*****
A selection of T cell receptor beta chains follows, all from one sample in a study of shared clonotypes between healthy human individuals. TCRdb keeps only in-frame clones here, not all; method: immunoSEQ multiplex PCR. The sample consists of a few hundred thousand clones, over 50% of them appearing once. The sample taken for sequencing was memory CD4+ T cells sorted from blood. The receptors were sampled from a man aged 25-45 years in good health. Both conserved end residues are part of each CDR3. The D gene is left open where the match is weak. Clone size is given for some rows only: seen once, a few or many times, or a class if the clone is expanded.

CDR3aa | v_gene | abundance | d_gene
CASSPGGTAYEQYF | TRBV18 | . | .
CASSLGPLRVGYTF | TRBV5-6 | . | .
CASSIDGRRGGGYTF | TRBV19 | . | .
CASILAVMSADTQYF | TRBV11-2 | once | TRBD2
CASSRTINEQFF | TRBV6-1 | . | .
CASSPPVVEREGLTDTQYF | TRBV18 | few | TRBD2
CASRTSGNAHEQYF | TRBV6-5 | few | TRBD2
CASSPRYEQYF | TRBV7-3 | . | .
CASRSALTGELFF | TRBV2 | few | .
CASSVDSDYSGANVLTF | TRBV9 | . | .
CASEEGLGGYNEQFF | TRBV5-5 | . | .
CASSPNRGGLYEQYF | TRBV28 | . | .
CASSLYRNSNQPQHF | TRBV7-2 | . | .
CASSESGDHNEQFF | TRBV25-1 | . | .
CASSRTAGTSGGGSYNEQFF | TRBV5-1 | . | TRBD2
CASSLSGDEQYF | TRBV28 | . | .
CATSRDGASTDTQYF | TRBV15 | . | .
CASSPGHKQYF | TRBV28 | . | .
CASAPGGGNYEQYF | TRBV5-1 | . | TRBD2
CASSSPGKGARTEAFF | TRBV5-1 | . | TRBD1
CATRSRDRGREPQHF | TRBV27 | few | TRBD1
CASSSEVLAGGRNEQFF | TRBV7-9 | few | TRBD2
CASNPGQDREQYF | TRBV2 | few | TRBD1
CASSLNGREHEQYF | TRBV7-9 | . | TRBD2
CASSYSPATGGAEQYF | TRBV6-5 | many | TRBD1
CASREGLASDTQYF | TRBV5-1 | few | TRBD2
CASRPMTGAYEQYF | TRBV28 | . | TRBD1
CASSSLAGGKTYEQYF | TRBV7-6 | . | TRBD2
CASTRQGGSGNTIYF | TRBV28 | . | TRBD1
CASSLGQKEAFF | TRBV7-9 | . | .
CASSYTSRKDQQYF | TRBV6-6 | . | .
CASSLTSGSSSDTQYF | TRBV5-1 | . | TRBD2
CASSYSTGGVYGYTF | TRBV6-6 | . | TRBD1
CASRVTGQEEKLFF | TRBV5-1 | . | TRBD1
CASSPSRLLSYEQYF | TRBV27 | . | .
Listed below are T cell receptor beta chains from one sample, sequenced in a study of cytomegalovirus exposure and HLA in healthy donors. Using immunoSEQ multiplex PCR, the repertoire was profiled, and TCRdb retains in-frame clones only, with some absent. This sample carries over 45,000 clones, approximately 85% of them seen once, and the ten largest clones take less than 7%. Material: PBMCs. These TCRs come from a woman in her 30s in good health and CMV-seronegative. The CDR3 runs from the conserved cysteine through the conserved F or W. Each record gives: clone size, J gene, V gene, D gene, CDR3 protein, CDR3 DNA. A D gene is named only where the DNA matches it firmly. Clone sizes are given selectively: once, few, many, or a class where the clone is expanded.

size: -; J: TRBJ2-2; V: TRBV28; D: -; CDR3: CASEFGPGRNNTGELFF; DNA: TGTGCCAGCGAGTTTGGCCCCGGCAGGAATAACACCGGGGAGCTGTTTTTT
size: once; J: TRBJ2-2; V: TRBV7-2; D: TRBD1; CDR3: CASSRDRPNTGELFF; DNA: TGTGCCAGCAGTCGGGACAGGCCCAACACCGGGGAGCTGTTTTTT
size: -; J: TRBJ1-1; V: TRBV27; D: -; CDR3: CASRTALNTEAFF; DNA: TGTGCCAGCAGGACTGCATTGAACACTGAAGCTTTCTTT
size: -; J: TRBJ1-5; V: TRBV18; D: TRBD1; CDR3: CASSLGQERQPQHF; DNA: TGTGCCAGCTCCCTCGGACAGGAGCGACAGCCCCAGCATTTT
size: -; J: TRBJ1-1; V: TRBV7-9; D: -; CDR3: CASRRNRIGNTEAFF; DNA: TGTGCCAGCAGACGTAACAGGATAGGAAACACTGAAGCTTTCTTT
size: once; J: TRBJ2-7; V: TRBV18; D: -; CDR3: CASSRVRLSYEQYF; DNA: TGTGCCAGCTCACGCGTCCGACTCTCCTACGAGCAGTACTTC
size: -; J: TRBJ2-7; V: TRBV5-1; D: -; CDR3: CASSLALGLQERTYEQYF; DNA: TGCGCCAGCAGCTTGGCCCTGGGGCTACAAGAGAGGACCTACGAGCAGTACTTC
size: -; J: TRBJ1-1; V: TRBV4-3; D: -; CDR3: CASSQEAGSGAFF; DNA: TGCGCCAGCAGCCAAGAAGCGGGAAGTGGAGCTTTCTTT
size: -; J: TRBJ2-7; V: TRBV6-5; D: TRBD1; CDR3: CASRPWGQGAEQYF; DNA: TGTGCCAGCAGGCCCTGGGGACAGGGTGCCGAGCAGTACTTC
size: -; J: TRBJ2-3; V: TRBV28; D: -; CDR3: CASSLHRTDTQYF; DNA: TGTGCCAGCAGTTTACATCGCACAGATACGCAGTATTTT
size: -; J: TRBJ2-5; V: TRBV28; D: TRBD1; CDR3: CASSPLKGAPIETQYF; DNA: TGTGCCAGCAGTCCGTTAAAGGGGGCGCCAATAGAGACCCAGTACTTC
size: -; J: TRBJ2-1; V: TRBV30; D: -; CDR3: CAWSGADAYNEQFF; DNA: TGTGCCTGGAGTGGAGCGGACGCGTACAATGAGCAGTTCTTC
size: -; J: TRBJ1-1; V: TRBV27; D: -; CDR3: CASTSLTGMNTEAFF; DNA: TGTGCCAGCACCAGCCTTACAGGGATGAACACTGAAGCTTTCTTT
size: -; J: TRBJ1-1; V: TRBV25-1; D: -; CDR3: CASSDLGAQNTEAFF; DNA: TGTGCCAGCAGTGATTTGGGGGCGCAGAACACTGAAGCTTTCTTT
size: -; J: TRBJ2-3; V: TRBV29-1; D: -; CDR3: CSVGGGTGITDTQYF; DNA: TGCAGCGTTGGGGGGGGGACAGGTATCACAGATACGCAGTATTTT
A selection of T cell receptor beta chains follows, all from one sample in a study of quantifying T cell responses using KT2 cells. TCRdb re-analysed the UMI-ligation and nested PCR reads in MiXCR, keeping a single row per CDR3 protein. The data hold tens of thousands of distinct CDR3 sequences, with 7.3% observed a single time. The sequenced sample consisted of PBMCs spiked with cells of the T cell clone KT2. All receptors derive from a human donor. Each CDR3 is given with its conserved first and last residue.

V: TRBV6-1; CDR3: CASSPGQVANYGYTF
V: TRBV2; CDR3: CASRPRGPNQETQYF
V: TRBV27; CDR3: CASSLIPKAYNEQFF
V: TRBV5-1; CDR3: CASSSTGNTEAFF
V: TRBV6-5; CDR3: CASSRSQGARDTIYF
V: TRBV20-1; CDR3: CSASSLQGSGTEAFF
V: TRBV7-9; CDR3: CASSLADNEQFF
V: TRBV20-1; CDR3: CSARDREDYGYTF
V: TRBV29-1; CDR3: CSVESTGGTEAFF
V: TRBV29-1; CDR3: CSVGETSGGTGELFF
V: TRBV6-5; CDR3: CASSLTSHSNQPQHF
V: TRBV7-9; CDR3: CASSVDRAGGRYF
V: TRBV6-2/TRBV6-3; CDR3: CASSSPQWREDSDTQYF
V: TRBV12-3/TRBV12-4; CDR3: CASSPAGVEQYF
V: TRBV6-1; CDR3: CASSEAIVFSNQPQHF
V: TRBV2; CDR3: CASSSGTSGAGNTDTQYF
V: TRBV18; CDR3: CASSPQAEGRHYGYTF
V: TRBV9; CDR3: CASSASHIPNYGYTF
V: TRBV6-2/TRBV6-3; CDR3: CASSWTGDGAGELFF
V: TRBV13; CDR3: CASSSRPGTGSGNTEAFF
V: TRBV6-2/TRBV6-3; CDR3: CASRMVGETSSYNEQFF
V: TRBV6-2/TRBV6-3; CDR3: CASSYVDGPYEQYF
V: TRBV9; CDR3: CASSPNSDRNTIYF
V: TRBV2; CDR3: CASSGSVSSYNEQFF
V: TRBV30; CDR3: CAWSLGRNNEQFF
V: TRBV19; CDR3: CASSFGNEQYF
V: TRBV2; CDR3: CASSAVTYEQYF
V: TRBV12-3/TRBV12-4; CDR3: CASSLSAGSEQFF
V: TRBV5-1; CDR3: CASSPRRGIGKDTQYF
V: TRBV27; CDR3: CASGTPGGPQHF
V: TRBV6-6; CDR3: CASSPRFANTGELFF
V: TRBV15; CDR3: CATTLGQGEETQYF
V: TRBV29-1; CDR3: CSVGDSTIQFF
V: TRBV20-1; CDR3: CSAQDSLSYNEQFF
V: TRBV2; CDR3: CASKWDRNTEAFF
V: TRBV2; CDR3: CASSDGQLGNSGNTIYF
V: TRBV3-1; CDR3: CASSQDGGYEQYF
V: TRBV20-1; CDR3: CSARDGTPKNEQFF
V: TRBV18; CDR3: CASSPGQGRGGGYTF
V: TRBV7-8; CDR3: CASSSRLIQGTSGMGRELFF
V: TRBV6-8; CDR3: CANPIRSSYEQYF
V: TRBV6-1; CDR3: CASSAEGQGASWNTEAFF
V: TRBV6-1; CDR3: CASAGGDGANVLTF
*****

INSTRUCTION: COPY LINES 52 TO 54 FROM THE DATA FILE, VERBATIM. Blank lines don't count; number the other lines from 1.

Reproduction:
size: -; J: TRBJ1-1; V: TRBV25-1; D: -; CDR3: CASSDLGAQNTEAFF; DNA: TGTGCCAGCAGTGATTTGGGGGCGCAGAACACTGAAGCTTTCTTT
size: -; J: TRBJ2-3; V: TRBV29-1; D: -; CDR3: CSVGGGTGITDTQYF; DNA: TGCAGCGTTGGGGGGGGGACAGGTATCACAGATACGCAGTATTTT
A selection of T cell receptor beta chains follows, all from one sample in a study of quantifying T cell responses using KT2 cells. TCRdb re-analysed the UMI-ligation and nested PCR reads in MiXCR, keeping a single row per CDR3 protein. The data hold tens of thousands of distinct CDR3 sequences, with 7.3% observed a single time. The sequenced sample consisted of PBMCs spiked with cells of the T cell clone KT2. All receptors derive from a human donor. Each CDR3 is given with its conserved first and last residue.